I have been commissioned to record concrete remains in-situ using photogrammetry to complement more traditional recording. I undertook the photography aspect of photogrammetric recording on St Piran’s Day (5th March 2014) and am now processing the point clouds. This will result in a highly detailed model of the concrete remains, which include a buttress, part of the reinforced concrete curved roof, and the hollow mundic blocks used to construct the walls.

From a technical point of view it is proving to be a challenge. There is no uniformity to the concrete remains – it is full of overhangs, pockets and voids. The photographic capture strategy was tough to work out, and 16GB of RAW images were taken after careful cleaning of the concrete by trowel, hand shovel, bucket and brush. I have covered as many angles as was safe and practical to do so.

I will be delivering the point cloud and a series of orthographic views to the client.

Once the concrete has been removed, it is hoped to expose more of the Oratory, and I will be able to record the medieval structure in the same manner.

In the meantime, I have the opportunity to get out in the open air and dig, which I love.

The are plenty of photos on the open Facebook group Uncovering St Piran’s Oratory. You can also see a 3D model of the excavation as it stood on St Piran’s Day 2014.

Recent 3D Scanning in West Cornwall

Noti Noti stone

A few weeks ago I gave a talk to the Cornwall Archaeological Society about 3D capture methods in archaeology, with examples of some of my recent work. It’s all work in progress, but here are some of the images shown during the lecture.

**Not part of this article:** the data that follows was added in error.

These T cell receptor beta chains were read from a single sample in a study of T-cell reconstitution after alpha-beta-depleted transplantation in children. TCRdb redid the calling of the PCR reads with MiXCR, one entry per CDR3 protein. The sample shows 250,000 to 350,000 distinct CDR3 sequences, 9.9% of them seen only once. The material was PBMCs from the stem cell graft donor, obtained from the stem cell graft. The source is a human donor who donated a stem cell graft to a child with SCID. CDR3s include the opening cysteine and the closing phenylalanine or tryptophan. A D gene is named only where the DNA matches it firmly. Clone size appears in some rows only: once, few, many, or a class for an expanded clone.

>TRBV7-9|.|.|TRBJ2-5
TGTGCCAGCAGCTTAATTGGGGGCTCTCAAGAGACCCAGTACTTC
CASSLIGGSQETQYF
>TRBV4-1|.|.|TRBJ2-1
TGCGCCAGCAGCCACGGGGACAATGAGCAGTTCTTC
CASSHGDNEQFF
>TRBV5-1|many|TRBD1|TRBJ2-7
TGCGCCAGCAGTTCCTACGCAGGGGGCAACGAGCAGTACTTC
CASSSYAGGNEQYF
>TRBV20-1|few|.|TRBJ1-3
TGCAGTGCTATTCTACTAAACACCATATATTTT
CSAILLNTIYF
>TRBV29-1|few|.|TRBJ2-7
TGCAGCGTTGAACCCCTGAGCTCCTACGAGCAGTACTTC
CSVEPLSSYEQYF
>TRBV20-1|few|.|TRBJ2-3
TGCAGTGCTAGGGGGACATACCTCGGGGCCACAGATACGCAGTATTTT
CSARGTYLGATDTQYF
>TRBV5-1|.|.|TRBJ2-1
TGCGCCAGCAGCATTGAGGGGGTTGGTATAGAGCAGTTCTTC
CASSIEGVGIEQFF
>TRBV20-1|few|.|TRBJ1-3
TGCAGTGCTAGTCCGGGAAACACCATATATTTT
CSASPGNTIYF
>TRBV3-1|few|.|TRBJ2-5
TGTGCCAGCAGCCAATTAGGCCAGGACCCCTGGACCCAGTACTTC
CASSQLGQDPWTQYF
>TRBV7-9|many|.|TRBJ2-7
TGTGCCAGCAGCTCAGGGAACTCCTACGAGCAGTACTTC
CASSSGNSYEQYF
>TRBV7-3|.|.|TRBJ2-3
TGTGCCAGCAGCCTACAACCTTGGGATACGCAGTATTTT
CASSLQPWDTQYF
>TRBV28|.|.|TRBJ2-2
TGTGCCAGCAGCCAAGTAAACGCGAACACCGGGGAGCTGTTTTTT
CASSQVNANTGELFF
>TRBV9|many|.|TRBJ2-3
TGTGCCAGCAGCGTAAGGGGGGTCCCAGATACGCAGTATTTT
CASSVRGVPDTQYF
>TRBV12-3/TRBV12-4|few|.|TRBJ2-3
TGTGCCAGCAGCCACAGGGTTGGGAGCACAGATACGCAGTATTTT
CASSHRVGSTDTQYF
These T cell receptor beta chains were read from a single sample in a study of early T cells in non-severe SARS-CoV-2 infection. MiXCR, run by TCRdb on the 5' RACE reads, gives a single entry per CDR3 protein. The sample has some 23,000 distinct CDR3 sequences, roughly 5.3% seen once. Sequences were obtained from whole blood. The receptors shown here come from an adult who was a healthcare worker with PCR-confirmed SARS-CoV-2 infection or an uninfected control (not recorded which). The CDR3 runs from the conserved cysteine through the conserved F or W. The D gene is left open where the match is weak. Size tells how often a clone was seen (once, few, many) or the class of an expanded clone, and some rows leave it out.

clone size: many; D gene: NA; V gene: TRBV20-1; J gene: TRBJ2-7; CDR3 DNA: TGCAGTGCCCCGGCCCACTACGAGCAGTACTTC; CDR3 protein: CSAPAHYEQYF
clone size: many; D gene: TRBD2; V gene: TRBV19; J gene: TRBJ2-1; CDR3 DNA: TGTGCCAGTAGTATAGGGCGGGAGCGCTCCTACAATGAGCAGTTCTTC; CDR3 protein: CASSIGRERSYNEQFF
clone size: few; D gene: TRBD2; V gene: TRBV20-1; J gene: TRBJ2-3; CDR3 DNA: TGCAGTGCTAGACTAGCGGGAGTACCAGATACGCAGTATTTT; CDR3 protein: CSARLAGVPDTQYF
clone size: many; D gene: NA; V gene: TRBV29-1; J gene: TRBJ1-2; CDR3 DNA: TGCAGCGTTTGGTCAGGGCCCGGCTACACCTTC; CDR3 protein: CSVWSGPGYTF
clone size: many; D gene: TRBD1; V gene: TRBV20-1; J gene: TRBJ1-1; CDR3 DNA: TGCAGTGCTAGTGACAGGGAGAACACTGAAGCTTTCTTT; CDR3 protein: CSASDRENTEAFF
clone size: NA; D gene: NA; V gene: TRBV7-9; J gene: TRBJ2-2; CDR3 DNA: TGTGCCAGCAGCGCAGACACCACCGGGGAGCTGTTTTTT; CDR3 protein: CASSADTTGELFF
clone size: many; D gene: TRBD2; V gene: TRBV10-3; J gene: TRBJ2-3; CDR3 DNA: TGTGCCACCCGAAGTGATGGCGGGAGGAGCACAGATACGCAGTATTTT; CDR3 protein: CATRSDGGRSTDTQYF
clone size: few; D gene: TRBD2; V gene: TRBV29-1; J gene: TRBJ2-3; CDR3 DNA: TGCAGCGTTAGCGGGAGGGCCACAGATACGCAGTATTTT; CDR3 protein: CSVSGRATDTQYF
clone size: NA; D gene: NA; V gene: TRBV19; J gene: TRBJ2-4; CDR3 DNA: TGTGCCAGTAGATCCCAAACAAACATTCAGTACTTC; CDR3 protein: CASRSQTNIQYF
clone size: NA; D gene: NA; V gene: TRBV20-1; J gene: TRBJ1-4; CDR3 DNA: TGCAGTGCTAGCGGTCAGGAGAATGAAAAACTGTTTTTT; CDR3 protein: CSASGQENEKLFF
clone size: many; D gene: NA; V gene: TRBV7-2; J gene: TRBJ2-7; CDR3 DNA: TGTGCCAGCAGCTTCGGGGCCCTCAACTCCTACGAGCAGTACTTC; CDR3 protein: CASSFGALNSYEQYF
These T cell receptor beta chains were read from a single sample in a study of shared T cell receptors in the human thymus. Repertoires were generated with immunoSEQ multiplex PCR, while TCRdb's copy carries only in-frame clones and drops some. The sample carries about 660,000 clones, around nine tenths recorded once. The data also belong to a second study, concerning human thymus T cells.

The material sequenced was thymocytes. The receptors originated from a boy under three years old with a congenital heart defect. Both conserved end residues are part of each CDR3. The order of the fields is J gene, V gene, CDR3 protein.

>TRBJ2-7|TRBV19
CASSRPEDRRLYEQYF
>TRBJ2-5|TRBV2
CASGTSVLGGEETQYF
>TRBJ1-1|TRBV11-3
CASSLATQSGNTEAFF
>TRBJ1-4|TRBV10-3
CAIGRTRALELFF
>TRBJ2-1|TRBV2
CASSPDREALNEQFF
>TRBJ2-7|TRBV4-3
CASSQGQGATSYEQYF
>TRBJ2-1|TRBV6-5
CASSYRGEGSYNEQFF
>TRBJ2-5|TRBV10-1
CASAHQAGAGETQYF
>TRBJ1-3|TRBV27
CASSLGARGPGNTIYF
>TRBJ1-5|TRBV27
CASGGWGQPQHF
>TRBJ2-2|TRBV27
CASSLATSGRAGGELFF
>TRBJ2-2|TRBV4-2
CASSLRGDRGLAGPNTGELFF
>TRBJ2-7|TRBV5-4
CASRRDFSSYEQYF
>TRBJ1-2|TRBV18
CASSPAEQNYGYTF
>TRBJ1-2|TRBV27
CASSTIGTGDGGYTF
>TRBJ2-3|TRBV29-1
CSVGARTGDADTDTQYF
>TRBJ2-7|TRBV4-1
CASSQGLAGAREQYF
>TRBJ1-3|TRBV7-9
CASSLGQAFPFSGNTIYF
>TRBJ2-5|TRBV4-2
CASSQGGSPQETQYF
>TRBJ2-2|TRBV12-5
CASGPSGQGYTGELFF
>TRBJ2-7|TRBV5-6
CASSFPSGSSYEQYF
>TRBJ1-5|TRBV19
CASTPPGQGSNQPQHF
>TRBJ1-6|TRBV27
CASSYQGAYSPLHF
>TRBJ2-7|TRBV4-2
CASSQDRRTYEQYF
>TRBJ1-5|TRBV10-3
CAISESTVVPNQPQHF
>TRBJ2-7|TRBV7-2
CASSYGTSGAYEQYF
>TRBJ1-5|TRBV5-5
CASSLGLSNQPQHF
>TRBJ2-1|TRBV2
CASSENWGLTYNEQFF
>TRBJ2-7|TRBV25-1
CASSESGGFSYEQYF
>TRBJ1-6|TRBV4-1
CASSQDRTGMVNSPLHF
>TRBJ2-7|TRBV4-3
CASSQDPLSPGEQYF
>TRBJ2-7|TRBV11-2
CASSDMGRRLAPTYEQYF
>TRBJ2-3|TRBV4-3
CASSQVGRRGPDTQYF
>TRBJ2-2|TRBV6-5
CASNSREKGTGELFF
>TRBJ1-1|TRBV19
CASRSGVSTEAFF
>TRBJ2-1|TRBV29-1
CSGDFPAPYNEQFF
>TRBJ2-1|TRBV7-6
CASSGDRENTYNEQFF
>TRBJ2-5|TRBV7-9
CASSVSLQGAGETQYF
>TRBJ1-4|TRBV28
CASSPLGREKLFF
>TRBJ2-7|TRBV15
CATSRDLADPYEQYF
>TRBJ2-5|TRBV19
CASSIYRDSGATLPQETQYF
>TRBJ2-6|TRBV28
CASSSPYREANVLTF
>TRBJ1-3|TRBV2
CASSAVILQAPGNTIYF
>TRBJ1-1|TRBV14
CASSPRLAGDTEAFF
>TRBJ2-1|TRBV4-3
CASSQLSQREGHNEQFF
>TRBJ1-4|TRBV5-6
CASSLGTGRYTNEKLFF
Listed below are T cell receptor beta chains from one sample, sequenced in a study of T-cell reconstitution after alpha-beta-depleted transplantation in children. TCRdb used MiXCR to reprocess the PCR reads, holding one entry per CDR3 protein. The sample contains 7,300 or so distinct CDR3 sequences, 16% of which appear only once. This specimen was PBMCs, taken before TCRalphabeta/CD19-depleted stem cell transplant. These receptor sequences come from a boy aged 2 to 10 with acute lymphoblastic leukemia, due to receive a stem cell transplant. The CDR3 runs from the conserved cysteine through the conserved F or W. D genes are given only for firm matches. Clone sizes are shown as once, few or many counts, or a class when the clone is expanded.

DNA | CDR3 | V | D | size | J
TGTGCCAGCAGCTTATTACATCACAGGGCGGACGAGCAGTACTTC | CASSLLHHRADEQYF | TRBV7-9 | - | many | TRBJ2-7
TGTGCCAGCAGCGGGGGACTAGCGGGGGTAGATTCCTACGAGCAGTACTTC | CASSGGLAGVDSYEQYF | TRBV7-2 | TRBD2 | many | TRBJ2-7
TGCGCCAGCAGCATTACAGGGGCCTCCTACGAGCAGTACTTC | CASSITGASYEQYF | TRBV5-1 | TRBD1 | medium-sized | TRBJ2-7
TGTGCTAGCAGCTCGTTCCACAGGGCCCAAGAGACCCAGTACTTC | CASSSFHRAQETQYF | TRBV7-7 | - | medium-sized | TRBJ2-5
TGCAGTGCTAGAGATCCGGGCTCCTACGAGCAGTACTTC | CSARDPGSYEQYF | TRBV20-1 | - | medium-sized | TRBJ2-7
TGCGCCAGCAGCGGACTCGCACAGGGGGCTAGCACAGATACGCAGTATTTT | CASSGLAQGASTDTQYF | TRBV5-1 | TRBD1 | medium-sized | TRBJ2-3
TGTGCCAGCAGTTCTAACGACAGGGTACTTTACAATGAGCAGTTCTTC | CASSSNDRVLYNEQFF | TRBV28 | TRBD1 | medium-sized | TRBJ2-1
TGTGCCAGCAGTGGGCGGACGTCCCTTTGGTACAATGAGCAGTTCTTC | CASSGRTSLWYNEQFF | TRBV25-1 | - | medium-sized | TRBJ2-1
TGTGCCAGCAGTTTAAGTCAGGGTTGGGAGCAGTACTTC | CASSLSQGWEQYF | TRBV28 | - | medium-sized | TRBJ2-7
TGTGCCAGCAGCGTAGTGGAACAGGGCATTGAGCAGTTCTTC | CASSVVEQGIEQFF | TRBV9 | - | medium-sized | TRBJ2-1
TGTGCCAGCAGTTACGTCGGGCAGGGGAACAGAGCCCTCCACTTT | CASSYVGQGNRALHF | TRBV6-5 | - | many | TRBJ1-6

The stones were all chosen as case studies as they all contain details which can be difficult to see with the naked eye under normal lighting conditions. They include the Noti Noti stone in St Hilary, an inscribed stone and decorated crosses at Phillack, the Penzance Market Cross (left elevation) and the Cunaide Stone in Hayle.

The Pasties of Penzance

Pasty from Ian Lentern butchers, Penzance
Pasty from Ian Lentern butchers, Penzance
Pasty from Ian Lentern butchers, Penzance

Does Penzance have more pasty shops than anywhere else in Cornwall? The total number of establishments selling fresh hot pasties is now at 20.

When I moved to Penzance one of the first things I had to eat was, of course, a pasty. It was huge. Bigger than my head, and I couldn’t finish it. It was from Lavenders, and made here in the town. After that, I noticed the sheer number of establishments which sold pasties. And there began a most important piece of research. Is Penzance the pasty capital of Cornwall?

Here is a list of establishments that sell fresh, hot (as hot as the Pasty Tax allows, anyway) pasties, baked daily. In the town centre there are 18 19 20 such places. If you know of anywhere that isn’t on the list, tell me. If you know of any other town in Cornwall that has more pasty outlets, I want to know!

Takeaway Pasties

  • Lavenders (Alverton St)
  • Cindy’s (Alverton St)
  • Warrens (Alverton St)
  • AJ’s Eats and Treats (Causewayhead)
  • Rowes (Causewayhead)
  • Mounts Bay Pasty Company (Market Jew St)
  • Warrens (upper Market Jew St)
  • Pellows (Market Jew St)
  • Rowes (Market Jew St)
  • Warrens (lower Market Jew St)
  • Lavenders (Market Jew St)
  • Dreckleys Steakhouse (Wharf Rd)
  • Steamers (Penzance Station)
  • Chy an Clare News (St Clare St, allegedly baked by Lavenders)
  • Costcutters (Market Jew St, sells hot Rowes pasties)
  • Ian Lentern butchers (Chapel St)
  • Cornish Hen deli (Market Place)
  • All Day Takeaway & Ice Cream shop (Barbican & Coinagehall St junction)
  • Barbican Coffee Shop (Barbican Lane)

(19)

Pasties for Eat-in Only

  • Tremenheere Wetherspoons (Market Jew St)

(1)

Pasty and SwanThe best pasties in Penzance?